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I'm getting a very strange response to a JS script I'm writing. I'm a bit new to JS, so I don't know much about altering existing classes (in this case, Arrays).

I hope I'm doing this properly, but here's a JSFiddles of the code I'm trying to run (abstracted significantly, but I believe I've included all the relevant parts)

http://jsfiddle.net/UMHn5/

I think the issue is that I don't know how to correctly alter the Array class, as, when I remove the "remove" alteration of Array.prototype, I get a different error (that Arrays don't have a remove function).

The Exception I'm getting is as follows:

`Uncaught TypeError: Object function (from, to) {
var rest = this.slice((to || from) + 1 || this.length);
  this.length = from < 0 ? this.length + from : from;
  return this.push.apply(this, rest);
} has no method 'shift'`
share|improve this question
    
You don't need to add remove to arrays. There is already splice. Anyway, you omitted the part where this method is called. Also, for (var key in object) is the wrong way to iterate over arrays. Use numerical for. –  katspaugh Nov 7 '12 at 8:42
1  
@bhb: sn is not a Stroke object. –  Guffa Nov 7 '12 at 8:48
    
@katspaugh: I prefer the "for...in" solution because it allows me to abstract away from using indices. Frankly, I'd be using a HashSet if I could. I tend to think of this as more expandable, as it would work for an unordered data structure as well. –  River Tam Nov 7 '12 at 8:50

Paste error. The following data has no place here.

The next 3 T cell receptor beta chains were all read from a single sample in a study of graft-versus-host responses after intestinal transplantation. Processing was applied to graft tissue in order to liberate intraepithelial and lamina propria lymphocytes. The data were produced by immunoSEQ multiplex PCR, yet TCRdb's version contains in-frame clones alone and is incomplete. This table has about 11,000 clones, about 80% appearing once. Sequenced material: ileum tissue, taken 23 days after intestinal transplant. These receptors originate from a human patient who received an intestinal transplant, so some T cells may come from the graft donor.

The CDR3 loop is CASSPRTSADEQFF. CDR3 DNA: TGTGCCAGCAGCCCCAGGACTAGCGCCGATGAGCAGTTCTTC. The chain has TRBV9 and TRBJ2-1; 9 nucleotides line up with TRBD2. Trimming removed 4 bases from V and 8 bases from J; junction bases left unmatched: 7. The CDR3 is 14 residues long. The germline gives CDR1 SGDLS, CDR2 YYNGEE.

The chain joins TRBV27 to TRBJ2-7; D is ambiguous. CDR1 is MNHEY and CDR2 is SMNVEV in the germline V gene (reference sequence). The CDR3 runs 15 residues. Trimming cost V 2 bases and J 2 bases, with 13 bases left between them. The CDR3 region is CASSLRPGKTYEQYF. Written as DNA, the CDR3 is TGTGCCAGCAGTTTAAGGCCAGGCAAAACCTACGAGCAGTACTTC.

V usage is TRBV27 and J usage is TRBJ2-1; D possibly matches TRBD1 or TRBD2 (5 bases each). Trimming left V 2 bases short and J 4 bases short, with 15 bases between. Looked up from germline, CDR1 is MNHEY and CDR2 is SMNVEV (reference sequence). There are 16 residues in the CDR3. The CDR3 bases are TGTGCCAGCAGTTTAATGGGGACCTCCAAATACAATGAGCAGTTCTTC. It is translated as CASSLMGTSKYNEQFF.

1  
Then at least check if the iterated object hasOwnProperty of the key. –  katspaugh Nov 7 '12 at 8:53

3 Answers 3

up vote 1 down vote accepted

in for (sn in strokes), you get error when sn assign to 'remove', the value of strokes[sn] is the function you add to Array instead of stroke instance.

Change to

for (var i = 0; i < strokes.length; i++) {
  strokes[i].shift(.05);
}

or test type first

if (typeof strokes[sn] != 'function') {
  ...
}
share|improve this answer
    
Thank you for your help, but neither of these solutions worked. The second shows plenty of promise, and, if your explanation is correct, I would believe it would work. However, because it does not work and the console disagrees with the idea that the function is an element of the array, I believe you are incorrect about the function being an element of the Array. –  River Tam Nov 7 '12 at 8:55
    
My apologies! The first solution does work. The error I'm now getting is very similar, but not identical, which is what confused me. Thank you for your help! –  River Tam Nov 7 '12 at 9:00

When you are looping through the members of strokes, you are getting the keys 0, 1 and "remove". When you use the third key you get strokes["remove"] (which is the same as strokes.remove), which will return the remove method that you added to the array prototype, and you get that error.

Loop through the indices of the array instead of the members of the array:

for (var i = 0; i < strokes.length; i++) {
  strokes[i].shift(.05);
}
share|improve this answer

Try this:

for (var i = 0; i < strokes.length; i++) {
    strokes[i].shift(.05); //Where I'm getting the error
}

jsFiddle: http://jsfiddle.net/UMHn5/2/

You have not included prototype in fiddle.

share|improve this answer
    
When you say "You have not included prototype in fiddle", I'm not sure what you mean, and that might actually be the issue. The proposed solution also did not work, which further strengthens my idea that the prototype is the issue. –  River Tam Nov 7 '12 at 8:46
    
My apologies! The solution does work. The error I'm now getting is very similar, but not identical, which is what confused me. Thank you for your help! –  River Tam Nov 7 '12 at 8:59
1  
It works, this can help you understand jsfiddle.net/timgreen/3rTmG/2 –  Tim Green Nov 7 '12 at 9:00

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